In India, dismay has been expressed – including in the Parliament – at Russian behaviour in Ukraine.  Similarly, studies of social media in Vietnam have shown dissatisfaction about the human cost of the invasion.

 

Still, both governments declined to support resolutions condemning Russia.  Both have long had largely positive relations with Russia. Both rely on Russia for weaponry, and perhaps most important, both see the relationship with it as of strategic benefit to them, including – and from a Western perspective, ironically – as a balance against China.

 

In a recent article for Foreign Affairs, the former Indian Foreign Secretary and National Security Adviser, Shivshanker Menon, put India’s case eloquently.  Having rehearsed India’s interests with Russia, he noted that the Ukraine issue mattered greatly for Europe and had flow-on effects for Asia. However, the future of the global order did not lie in Europe, but in the competition with China in Asia.  Similar views have been put publicly and privately by Vietnamese government figures and scholars.

 

A risk here is that our strategic alignments in the region – particularly with India and Vietnam – could be adversely impacted. It is hard to see the Quadrilateral Security Dialogue (Quad), composed of the United States, Japan, India and Australia, as having much momentum while divisions with India exist. And as Vietnam is probably the member of ASEAN with whom Quad members have the greatest strategic contiguity in relation to China, it is in our interest that Western differences with Vietnam be kept to a minimum.

 

A second issue relates to the impact that differences between regional and global groupings on Russia have on their effectiveness.

 

Three events in Asia in November this year – all of which would normally involve Russia – will prove difficult: the G20 Summit in Indonesia; the APEC meetings hosted by Thailand; and the East Asian Summit (EAS) hosted by Cambodia. Australia can genuinely take much credit for the creation of the G20 and APEC and worked assiduously for membership of the EAS. All three groupings are central to our global and regional diplomacy.

 

In the wake of COVID, we are all trying to put our economic house in order. For the developing non-Atlantic world, this is an even more burning objective. If its members are thwarted in attaining it, it is a safe bet that the West will get much of the blame.

 

All three host countries – but perhaps particularly Indonesia – matter to Australia. Our relationships with them and their dealings with the West as a whole have direct bearing on the question of how the rise of China will impact on the global order.  All three attach importance to these meetings for domestic reasons. All three hosts would have major difficulties in excluding Russia and they have to factor in some very different approaches on Ukraine amongst other ASEAN members.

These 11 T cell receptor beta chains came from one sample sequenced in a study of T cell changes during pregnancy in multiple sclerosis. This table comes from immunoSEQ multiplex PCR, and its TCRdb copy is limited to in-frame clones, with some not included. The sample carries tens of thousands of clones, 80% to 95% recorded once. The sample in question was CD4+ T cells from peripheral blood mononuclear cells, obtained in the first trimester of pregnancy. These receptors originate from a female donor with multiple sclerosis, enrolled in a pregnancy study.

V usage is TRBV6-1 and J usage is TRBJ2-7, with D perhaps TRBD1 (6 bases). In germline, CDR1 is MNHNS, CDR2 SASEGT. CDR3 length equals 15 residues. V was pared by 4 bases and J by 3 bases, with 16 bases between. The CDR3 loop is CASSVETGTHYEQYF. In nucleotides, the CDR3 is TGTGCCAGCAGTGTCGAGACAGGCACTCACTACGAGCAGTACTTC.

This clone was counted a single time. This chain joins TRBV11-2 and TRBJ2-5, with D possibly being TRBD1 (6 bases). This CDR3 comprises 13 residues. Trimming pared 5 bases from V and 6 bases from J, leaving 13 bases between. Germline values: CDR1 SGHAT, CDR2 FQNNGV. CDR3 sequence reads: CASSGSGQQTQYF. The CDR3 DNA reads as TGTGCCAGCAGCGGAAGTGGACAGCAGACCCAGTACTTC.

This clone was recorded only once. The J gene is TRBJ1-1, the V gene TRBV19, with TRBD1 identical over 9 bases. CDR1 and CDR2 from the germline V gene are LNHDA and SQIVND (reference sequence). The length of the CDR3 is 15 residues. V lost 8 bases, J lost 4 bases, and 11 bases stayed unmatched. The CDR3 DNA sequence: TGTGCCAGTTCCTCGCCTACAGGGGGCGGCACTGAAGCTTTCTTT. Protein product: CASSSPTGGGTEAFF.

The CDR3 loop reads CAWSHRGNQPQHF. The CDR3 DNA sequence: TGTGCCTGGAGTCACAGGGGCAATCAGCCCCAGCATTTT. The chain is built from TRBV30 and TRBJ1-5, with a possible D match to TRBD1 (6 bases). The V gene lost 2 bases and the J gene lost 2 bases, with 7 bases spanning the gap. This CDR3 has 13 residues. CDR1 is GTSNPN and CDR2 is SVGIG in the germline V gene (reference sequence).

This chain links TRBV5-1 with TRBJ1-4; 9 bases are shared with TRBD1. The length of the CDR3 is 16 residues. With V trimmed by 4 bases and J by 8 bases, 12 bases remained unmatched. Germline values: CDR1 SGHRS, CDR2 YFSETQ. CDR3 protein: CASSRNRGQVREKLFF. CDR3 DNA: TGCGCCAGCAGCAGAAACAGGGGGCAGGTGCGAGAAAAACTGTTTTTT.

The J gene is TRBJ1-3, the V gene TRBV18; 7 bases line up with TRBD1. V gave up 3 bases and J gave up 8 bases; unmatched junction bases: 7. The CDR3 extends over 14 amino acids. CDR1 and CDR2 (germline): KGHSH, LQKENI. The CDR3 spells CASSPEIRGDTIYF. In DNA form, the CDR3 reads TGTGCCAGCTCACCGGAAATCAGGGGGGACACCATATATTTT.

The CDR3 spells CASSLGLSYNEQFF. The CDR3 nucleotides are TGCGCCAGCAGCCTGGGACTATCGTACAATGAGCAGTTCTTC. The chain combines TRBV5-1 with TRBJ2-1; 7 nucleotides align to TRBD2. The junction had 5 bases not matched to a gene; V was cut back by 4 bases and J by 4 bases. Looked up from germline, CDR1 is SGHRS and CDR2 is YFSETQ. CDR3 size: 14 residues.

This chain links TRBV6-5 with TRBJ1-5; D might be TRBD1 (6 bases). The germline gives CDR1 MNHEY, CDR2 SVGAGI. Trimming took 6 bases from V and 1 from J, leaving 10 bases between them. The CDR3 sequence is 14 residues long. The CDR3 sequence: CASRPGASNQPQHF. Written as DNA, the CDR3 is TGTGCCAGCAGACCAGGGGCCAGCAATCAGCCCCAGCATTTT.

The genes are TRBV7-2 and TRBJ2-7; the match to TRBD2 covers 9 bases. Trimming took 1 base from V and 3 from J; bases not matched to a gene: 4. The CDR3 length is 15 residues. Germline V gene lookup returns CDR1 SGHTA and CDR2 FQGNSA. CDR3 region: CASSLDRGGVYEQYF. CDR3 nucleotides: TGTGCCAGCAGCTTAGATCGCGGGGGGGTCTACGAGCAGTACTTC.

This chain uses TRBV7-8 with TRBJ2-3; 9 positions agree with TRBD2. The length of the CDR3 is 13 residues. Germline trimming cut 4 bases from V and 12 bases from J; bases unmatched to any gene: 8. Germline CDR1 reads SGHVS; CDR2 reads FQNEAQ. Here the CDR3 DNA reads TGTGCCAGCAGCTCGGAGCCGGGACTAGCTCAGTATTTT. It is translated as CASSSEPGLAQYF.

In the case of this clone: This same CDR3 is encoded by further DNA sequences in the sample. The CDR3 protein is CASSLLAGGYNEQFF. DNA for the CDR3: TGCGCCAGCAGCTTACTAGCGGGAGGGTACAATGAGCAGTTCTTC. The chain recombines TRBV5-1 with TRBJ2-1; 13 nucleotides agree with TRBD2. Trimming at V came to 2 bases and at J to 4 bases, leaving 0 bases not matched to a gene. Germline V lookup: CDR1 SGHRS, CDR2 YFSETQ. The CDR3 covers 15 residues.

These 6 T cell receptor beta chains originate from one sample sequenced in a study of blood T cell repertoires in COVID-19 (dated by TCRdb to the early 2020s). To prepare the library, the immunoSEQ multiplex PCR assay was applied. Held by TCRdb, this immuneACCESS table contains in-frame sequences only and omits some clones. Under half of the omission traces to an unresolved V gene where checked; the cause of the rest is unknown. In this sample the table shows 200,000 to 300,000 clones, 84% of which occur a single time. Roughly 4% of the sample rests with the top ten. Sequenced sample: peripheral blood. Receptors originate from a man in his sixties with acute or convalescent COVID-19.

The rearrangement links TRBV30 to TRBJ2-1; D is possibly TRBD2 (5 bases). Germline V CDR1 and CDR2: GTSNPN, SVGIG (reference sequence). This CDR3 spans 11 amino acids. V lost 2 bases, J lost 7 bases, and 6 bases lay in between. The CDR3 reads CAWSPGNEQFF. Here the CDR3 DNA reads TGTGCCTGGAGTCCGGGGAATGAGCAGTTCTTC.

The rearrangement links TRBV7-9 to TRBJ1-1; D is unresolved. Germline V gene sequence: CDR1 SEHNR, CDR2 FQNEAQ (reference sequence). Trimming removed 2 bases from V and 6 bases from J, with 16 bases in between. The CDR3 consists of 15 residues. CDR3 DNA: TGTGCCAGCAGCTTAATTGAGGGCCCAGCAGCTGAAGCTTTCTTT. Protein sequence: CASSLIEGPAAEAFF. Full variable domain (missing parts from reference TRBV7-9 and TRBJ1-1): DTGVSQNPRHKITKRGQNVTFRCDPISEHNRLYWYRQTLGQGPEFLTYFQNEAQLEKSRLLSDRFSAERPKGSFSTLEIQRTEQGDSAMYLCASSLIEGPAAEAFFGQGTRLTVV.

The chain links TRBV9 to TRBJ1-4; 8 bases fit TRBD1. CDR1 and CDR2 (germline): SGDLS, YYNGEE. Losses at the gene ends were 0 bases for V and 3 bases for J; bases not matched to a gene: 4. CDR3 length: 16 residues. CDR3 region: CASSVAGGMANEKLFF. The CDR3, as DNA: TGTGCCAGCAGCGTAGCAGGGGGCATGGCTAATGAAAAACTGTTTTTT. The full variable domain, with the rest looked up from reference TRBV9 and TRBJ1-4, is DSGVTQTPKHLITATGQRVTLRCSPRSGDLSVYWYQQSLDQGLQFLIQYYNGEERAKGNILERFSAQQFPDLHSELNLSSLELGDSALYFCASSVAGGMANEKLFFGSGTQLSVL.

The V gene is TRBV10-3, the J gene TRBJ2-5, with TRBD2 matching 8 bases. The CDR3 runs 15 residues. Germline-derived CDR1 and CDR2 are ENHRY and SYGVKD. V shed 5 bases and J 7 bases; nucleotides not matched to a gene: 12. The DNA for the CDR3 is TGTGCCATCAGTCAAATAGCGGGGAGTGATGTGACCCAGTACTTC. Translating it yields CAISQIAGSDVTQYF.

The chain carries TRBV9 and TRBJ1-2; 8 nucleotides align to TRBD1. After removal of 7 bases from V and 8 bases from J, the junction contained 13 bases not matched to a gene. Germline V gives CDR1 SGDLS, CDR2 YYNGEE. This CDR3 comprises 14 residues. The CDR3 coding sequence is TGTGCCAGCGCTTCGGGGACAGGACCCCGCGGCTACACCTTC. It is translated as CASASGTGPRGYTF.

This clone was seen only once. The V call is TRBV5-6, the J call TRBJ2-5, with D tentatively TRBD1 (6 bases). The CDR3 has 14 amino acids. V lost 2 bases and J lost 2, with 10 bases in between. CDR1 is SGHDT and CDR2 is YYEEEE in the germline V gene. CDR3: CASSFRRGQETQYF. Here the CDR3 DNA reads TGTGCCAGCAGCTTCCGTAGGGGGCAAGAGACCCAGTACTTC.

If Russia and Ukraine were to dominate proceedings, there is a risk that these groupings could be rendered ineffective for an indeterminate period.

 

Both the United States and China have been clear on the issue of Russian attendance at the G20. The United States and the West don’t want Russia there and believe Ukraine should be discussed. China argues otherwise on both counts.

 

The diplomatic task here for Australia and other countries with similar views on Ukraine is to ensure that opposition to Russia is strongly registered without the meetings turning into circuses and with something positive in both global and regional terms coming out the other side. A cacophony of Western outrage will achieve little.

 

The third point is this. While we can argue about how best to help Ukraine, help it we must. Moreover, we are right to put more emphasis than in recent years on our dealings with Europe.  It is becoming increasingly clear that developments in the European and Asian theatres bear on each other.

 

But despite our being to the forefront in opposition to Chinese contentiousness, others might be forgiven for believing that in recent years we have conducted ourselves increasingly as a quasi-Atlanticist, rather than as an Asia-Pacific, power.

 

We were involved in what were mainly American or NATO ventures in Iraq and Afghanistan.

 

We have embarked on the AUKUS exercise with the British and Americans without a full explanation as to why its objectives – for example on submarines and hypersonic weapons – could not have been fulfilled under existing structures involving the United States, the United Kingdom and Australia.

 

And we have made of the Five Eyes intelligence grouping – composed of the United States, the United Kingdom and the three former (mostly white) British dominions of Canada, Australia and New Zealand – a policy platform to pronounce on matters central to a region very conscious of its colonial experience.

 

It may be time for little less history and a tad more geography.